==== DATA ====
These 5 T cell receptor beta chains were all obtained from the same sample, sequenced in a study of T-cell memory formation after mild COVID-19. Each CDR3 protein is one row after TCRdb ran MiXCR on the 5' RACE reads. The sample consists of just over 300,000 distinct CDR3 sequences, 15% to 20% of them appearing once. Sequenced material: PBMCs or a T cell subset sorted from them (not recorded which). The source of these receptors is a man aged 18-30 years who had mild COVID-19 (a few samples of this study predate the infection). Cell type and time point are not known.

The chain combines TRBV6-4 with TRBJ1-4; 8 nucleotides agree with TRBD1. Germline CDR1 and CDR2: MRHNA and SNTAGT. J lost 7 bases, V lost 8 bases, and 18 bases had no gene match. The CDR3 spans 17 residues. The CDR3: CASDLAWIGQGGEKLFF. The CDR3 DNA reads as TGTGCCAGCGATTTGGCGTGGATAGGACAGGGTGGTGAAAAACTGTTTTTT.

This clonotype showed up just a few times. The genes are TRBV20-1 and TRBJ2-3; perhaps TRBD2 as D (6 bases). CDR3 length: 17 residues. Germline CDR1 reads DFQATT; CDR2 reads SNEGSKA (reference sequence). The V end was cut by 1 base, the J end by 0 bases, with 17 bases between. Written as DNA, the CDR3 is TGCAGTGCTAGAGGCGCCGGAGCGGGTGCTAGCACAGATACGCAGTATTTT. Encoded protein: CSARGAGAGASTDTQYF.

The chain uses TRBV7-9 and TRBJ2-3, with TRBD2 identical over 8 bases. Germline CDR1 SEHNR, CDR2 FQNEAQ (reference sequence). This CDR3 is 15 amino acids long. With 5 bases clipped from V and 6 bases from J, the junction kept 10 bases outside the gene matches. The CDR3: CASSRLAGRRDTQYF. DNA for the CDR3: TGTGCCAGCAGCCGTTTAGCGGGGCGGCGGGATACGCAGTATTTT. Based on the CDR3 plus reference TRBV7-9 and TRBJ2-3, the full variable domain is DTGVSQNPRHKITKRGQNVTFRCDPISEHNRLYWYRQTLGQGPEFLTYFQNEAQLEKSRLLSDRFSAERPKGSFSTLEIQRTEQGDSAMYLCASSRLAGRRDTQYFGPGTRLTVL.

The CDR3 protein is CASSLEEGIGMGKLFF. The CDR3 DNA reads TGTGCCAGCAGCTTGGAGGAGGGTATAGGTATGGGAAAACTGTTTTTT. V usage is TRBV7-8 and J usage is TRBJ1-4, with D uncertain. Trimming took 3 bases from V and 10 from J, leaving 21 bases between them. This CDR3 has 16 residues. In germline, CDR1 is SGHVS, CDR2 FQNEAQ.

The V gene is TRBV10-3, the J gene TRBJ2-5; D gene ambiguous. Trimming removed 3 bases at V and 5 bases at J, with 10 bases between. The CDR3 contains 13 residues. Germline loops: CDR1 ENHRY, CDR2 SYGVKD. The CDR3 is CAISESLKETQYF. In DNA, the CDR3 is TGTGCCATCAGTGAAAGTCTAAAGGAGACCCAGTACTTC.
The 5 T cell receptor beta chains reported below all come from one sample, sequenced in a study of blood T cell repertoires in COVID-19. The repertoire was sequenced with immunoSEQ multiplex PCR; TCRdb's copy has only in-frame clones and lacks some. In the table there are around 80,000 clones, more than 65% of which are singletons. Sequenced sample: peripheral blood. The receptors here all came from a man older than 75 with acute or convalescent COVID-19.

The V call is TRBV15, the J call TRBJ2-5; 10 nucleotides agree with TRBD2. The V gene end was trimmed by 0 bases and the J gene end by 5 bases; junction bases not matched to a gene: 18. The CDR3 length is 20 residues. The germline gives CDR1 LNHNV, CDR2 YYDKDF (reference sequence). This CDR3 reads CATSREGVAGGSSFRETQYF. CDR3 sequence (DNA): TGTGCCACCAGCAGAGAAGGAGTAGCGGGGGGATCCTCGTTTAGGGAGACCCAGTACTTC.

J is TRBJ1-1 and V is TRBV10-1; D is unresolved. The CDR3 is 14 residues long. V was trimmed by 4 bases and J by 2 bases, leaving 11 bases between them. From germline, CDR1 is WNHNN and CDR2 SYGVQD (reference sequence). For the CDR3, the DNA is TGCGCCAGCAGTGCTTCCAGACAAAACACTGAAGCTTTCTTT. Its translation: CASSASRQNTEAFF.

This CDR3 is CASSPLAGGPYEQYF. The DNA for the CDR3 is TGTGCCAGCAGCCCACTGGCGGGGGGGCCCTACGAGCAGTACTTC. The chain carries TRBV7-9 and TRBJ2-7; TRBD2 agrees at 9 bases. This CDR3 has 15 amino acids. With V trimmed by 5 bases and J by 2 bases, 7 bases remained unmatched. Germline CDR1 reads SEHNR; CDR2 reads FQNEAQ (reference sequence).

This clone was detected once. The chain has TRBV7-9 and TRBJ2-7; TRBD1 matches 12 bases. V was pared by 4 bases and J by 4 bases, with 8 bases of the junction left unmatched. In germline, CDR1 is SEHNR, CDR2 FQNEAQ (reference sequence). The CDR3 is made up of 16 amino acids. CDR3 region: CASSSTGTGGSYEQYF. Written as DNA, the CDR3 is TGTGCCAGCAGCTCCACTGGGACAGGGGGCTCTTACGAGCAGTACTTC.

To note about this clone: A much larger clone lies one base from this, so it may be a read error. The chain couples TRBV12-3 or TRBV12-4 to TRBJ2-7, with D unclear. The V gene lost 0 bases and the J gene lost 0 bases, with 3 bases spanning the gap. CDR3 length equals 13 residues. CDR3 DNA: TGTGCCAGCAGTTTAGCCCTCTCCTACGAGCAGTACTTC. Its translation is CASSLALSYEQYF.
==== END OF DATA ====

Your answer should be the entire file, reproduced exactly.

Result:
These 5 T cell receptor beta chains were all obtained from the same sample, sequenced in a study of T-cell memory formation after mild COVID-19. Each CDR3 protein is one row after TCRdb ran MiXCR on the 5' RACE reads. The sample consists of just over 300,000 distinct CDR3 sequences, 15% to 20% of them appearing once. Sequenced material: PBMCs or a T cell subset sorted from them (not recorded which). The source of these receptors is a man aged 18-30 years who had mild COVID-19 (a few samples of this study predate the infection). Cell type and time point are not known.

The chain combines TRBV6-4 with TRBJ1-4; 8 nucleotides agree with TRBD1. Germline CDR1 and CDR2: MRHNA and SNTAGT. J lost 7 bases, V lost 8 bases, and 18 bases had no gene match. The CDR3 spans 17 residues. The CDR3: CASDLAWIGQGGEKLFF. The CDR3 DNA reads as TGTGCCAGCGATTTGGCGTGGATAGGACAGGGTGGTGAAAAACTGTTTTTT.

This clonotype showed up just a few times. The genes are TRBV20-1 and TRBJ2-3; perhaps TRBD2 as D (6 bases). CDR3 length: 17 residues. Germline CDR1 reads DFQATT; CDR2 reads SNEGSKA (reference sequence). The V end was cut by 1 base, the J end by 0 bases, with 17 bases between. Written as DNA, the CDR3 is TGCAGTGCTAGAGGCGCCGGAGCGGGTGCTAGCACAGATACGCAGTATTTT. Encoded protein: CSARGAGAGASTDTQYF.

The chain uses TRBV7-9 and TRBJ2-3, with TRBD2 identical over 8 bases. Germline CDR1 SEHNR, CDR2 FQNEAQ (reference sequence). This CDR3 is 15 amino acids long. With 5 bases clipped from V and 6 bases from J, the junction kept 10 bases outside the gene matches. The CDR3: CASSRLAGRRDTQYF. DNA for the CDR3: TGTGCCAGCAGCCGTTTAGCGGGGCGGCGGGATACGCAGTATTTT. Based on the CDR3 plus reference TRBV7-9 and TRBJ2-3, the full variable domain is DTGVSQNPRHKITKRGQNVTFRCDPISEHNRLYWYRQTLGQGPEFLTYFQNEAQLEKSRLLSDRFSAERPKGSFSTLEIQRTEQGDSAMYLCASSRLAGRRDTQYFGPGTRLTVL.

The CDR3 protein is CASSLEEGIGMGKLFF. The CDR3 DNA reads TGTGCCAGCAGCTTGGAGGAGGGTATAGGTATGGGAAAACTGTTTTTT. V usage is TRBV7-8 and J usage is TRBJ1-4, with D uncertain. Trimming took 3 bases from V and 10 from J, leaving 21 bases between them. This CDR3 has 16 residues. In germline, CDR1 is SGHVS, CDR2 FQNEAQ.

The V gene is TRBV10-3, the J gene TRBJ2-5; D gene ambiguous. Trimming removed 3 bases at V and 5 bases at J, with 10 bases between. The CDR3 contains 13 residues. Germline loops: CDR1 ENHRY, CDR2 SYGVKD. The CDR3 is CAISESLKETQYF. In DNA, the CDR3 is TGTGCCATCAGTGAAAGTCTAAAGGAGACCCAGTACTTC.
The 5 T cell receptor beta chains reported below all come from one sample, sequenced in a study of blood T cell repertoires in COVID-19. The repertoire was sequenced with immunoSEQ multiplex PCR; TCRdb's copy has only in-frame clones and lacks some. In the table there are around 80,000 clones, more than 65% of which are singletons. Sequenced sample: peripheral blood. The receptors here all came from a man older than 75 with acute or convalescent COVID-19.

The V call is TRBV15, the J call TRBJ2-5; 10 nucleotides agree with TRBD2. The V gene end was trimmed by 0 bases and the J gene end by 5 bases; junction bases not matched to a gene: 18. The CDR3 length is 20 residues. The germline gives CDR1 LNHNV, CDR2 YYDKDF (reference sequence). This CDR3 reads CATSREGVAGGSSFRETQYF. CDR3 sequence (DNA): TGTGCCACCAGCAGAGAAGGAGTAGCGGGGGGATCCTCGTTTAGGGAGACCCAGTACTTC.

J is TRBJ1-1 and V is TRBV10-1; D is unresolved. The CDR3 is 14 residues long. V was trimmed by 4 bases and J by 2 bases, leaving 11 bases between them. From germline, CDR1 is WNHNN and CDR2 SYGVQD (reference sequence). For the CDR3, the DNA is TGCGCCAGCAGTGCTTCCAGACAAAACACTGAAGCTTTCTTT. Its translation: CASSASRQNTEAFF.

This CDR3 is CASSPLAGGPYEQYF. The DNA for the CDR3 is TGTGCCAGCAGCCCACTGGCGGGGGGGCCCTACGAGCAGTACTTC. The chain carries TRBV7-9 and TRBJ2-7; TRBD2 agrees at 9 bases. This CDR3 has 15 amino acids. With V trimmed by 5 bases and J by 2 bases, 7 bases remained unmatched. Germline CDR1 reads SEHNR; CDR2 reads FQNEAQ (reference sequence).

This clone was detected once. The chain has TRBV7-9 and TRBJ2-7; TRBD1 matches 12 bases. V was pared by 4 bases and J by 4 bases, with 8 bases of the junction left unmatched. In germline, CDR1 is SEHNR, CDR2 FQNEAQ (reference sequence). The CDR3 is made up of 16 amino acids. CDR3 region: CASSSTGTGGSYEQYF. Written as DNA, the CDR3 is TGTGCCAGCAGCTCCACTGGGACAGGGGGCTCTTACGAGCAGTACTTC.

To note about this clone: A much larger clone lies one base from this, so it may be a read error. The chain couples TRBV12-3 or TRBV12-4 to TRBJ2-7, with D unclear. The V gene lost 0 bases and the J gene lost 0 bases, with 3 bases spanning the gap. CDR3 length equals 13 residues. CDR3 DNA: TGTGCCAGCAGTTTAGCCCTCTCCTACGAGCAGTACTTC. Its translation is CASSLALSYEQYF.